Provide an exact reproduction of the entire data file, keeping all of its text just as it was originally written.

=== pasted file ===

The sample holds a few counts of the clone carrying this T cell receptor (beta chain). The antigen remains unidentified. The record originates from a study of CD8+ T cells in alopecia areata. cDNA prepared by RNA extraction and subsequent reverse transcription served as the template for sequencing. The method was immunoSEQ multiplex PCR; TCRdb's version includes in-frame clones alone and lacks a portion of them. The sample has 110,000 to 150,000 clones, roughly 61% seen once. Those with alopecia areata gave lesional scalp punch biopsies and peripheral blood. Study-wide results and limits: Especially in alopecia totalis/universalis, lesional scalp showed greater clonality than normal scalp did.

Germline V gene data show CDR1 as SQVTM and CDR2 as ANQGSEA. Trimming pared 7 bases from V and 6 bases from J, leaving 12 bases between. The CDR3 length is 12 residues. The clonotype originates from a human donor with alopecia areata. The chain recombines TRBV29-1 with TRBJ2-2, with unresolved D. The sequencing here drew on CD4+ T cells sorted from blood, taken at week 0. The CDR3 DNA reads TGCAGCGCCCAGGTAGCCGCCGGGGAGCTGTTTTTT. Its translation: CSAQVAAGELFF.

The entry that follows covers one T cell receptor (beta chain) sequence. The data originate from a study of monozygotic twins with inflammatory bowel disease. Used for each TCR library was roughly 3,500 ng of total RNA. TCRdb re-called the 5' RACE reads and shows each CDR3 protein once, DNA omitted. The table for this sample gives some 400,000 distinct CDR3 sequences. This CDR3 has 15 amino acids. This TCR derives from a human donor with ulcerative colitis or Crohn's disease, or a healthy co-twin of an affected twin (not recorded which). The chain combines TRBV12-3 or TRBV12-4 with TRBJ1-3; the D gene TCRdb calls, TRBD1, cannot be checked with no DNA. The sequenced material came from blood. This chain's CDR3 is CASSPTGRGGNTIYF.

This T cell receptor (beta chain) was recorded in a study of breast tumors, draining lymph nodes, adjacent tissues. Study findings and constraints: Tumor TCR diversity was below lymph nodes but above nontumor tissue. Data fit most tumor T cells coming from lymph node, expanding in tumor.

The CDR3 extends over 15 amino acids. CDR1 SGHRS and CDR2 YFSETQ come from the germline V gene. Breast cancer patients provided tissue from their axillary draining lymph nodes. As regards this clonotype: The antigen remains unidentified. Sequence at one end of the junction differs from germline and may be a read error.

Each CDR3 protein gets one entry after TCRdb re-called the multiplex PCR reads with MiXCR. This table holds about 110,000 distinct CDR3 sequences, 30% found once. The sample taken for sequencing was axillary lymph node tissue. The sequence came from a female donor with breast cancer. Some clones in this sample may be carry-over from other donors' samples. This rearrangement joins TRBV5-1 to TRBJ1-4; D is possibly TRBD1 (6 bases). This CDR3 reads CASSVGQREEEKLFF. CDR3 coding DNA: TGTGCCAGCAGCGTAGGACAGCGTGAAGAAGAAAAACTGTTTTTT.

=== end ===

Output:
The sample holds a few counts of the clone carrying this T cell receptor (beta chain). The antigen remains unidentified. The record originates from a study of CD8+ T cells in alopecia areata. cDNA prepared by RNA extraction and subsequent reverse transcription served as the template for sequencing. The method was immunoSEQ multiplex PCR; TCRdb's version includes in-frame clones alone and lacks a portion of them. The sample has 110,000 to 150,000 clones, roughly 61% seen once. Those with alopecia areata gave lesional scalp punch biopsies and peripheral blood. Study-wide results and limits: Especially in alopecia totalis/universalis, lesional scalp showed greater clonality than normal scalp did.

Germline V gene data show CDR1 as SQVTM and CDR2 as ANQGSEA. Trimming pared 7 bases from V and 6 bases from J, leaving 12 bases between. The CDR3 length is 12 residues. The clonotype originates from a human donor with alopecia areata. The chain recombines TRBV29-1 with TRBJ2-2, with unresolved D. The sequencing here drew on CD4+ T cells sorted from blood, taken at week 0. The CDR3 DNA reads TGCAGCGCCCAGGTAGCCGCCGGGGAGCTGTTTTTT. Its translation: CSAQVAAGELFF.

The entry that follows covers one T cell receptor (beta chain) sequence. The data originate from a study of monozygotic twins with inflammatory bowel disease. Used for each TCR library was roughly 3,500 ng of total RNA. TCRdb re-called the 5' RACE reads and shows each CDR3 protein once, DNA omitted. The table for this sample gives some 400,000 distinct CDR3 sequences. This CDR3 has 15 amino acids. This TCR derives from a human donor with ulcerative colitis or Crohn's disease, or a healthy co-twin of an affected twin (not recorded which). The chain combines TRBV12-3 or TRBV12-4 with TRBJ1-3; the D gene TCRdb calls, TRBD1, cannot be checked with no DNA. The sequenced material came from blood. This chain's CDR3 is CASSPTGRGGNTIYF.

This T cell receptor (beta chain) was recorded in a study of breast tumors, draining lymph nodes, adjacent tissues. Study findings and constraints: Tumor TCR diversity was below lymph nodes but above nontumor tissue. Data fit most tumor T cells coming from lymph node, expanding in tumor.

The CDR3 extends over 15 amino acids. CDR1 SGHRS and CDR2 YFSETQ come from the germline V gene. Breast cancer patients provided tissue from their axillary draining lymph nodes. As regards this clonotype: The antigen remains unidentified. Sequence at one end of the junction differs from germline and may be a read error.

Each CDR3 protein gets one entry after TCRdb re-called the multiplex PCR reads with MiXCR. This table holds about 110,000 distinct CDR3 sequences, 30% found once. The sample taken for sequencing was axillary lymph node tissue. The sequence came from a female donor with breast cancer. Some clones in this sample may be carry-over from other donors' samples. This rearrangement joins TRBV5-1 to TRBJ1-4; D is possibly TRBD1 (6 bases). This CDR3 reads CASSVGQREEEKLFF. CDR3 coding DNA: TGTGCCAGCAGCGTAGGACAGCGTGAAGAAGAAAAACTGTTTTTT.